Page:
Yesterday, as some areas of the east of England were declared in a state of drought, Environment Secretary Caroline Spelman was quick to blame the shortage of water on the ‘big challenge of climate change’.
It was the typical knee-jerk reaction of an obsessively ‘green’ government which – in order to justify its punitive environmental taxes and draconian targets to reduce CO2 emissions – sees evidence of global warming everywhere it looks.
As former Cabinet Secretary Lord Turnbull said this week in a truly withering critique, ministers and their officials have deliberately ignored the huge doubts surrounding climate change science.
‘From our politicians we need open-mindedness, more rationality, less emotion and less religiosity; and an end to the alarmist propaganda and to attempts to frighten us and our children,’ he wrote.
Already, the cost of what Lord Turnbull calls the Government’s ‘global evangelism’ is plain to see: with households paying an extra £200 a year in hidden green charges on their gas and electricity bills and power companies being forced to scar the countryside with 10,000 ineffective wind turbines.
The cost to the fragile economic recovery could be even greater, with advisers warning David Cameron that the move to a low-carbon economy will cost 1 per cent of GDP, or £13billion a year.
Worse, we are the only country in the world to have imposed on its economy a strict, anti-competitive and legally-binding requirement to cut greenhouse gas emissions by 50 per cent by 2025.
China (whose annual increase in emissions is greater than the UK’s total emissions), India and the U.S. are all refusing to commit to significant reductions – rendering our own efforts as futile as they are foolish.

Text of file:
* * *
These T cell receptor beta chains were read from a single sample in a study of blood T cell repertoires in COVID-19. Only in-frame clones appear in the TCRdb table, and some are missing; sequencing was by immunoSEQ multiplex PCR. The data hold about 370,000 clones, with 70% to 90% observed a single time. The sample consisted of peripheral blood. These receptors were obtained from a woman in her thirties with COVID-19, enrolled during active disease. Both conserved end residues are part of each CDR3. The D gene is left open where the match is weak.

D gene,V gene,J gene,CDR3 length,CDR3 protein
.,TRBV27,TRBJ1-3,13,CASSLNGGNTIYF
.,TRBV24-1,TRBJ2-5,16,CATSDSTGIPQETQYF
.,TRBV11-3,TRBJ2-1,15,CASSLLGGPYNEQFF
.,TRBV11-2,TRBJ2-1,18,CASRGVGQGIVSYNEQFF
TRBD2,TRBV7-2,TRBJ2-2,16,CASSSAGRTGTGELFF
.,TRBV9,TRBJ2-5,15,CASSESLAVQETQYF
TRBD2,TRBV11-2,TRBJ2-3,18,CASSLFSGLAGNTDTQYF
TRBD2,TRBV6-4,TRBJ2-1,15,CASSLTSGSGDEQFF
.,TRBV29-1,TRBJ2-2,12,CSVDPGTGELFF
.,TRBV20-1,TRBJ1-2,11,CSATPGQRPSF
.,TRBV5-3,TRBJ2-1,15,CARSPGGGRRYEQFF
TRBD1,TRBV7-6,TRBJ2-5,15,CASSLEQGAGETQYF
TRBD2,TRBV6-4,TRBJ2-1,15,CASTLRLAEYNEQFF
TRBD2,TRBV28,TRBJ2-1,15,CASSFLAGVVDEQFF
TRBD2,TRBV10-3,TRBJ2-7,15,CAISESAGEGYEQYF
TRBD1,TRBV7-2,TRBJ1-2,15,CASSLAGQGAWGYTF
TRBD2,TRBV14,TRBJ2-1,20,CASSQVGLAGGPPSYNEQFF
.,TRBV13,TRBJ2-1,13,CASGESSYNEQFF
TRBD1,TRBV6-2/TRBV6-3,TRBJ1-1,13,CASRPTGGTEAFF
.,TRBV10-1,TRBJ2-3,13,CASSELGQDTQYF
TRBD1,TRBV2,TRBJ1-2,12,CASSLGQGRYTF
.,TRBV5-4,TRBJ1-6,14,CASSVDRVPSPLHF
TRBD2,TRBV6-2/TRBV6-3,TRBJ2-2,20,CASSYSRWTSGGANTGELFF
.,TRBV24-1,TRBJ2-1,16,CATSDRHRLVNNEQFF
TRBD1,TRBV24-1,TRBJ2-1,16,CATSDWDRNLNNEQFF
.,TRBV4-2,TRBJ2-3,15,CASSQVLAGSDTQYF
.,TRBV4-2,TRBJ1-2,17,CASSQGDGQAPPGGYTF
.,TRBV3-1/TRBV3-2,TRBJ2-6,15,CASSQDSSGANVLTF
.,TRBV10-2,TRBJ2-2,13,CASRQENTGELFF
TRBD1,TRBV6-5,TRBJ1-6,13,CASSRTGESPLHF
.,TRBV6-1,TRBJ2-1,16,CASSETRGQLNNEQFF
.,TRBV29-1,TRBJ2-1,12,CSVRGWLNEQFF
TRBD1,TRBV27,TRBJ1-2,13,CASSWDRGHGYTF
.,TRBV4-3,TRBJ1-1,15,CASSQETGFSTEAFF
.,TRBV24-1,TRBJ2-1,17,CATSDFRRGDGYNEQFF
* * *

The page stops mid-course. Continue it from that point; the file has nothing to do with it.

In a devastating analysis on these pages, in which he wisely calls for the suspension of the current UK policy, former chancellor Nigel Lawson says: ‘It is curious, to say the least, that a government that came to power saying it wished to rebalance the economy ... should be determined to impose the most anti-manufacturing energy policy of any government in history.’
Sadly, the suspicion is that – as with his crazy, politically-correct commitment to increase international aid – Mr Cameron is expecting the country to foot a heavy bill for his own personal obsession with ‘detoxifying’ the Tory brand.
This is total madness at a time when families are already finding it hard to pay their bills, and the economy is struggling to emerge from a deep recession.
Another day, another government U-turn – this time over Eric Pickles’s promise to make councils reinstate weekly bin collections.
The news is a bitter blow to the millions of families who will now continue to have to wait a fortnight for their rotting, vermin-attracting waste to be taken away.
Is it really only a year since the blustering Mr Pickles told this newspaper it was a ‘basic right’ for everyone to have their dustbin emptied weekly – even though he knew that telling town halls what to do would go against the Tory party’s so-called ‘localism’ agenda?
The cost of Mr Clegg
Thanks to a Parliamentary answer, we now know it has cost £1million so far to run Nick Clegg’s private office.
Ah well, when you consider how he has scuppered NHS reform, engineered a shambolic and unaffordable tuition fees system, stymied reform of the Human Rights Act and sabotaged stricter immigration controls, it’s a footling sum compared with the billions he will cost us over the next few years.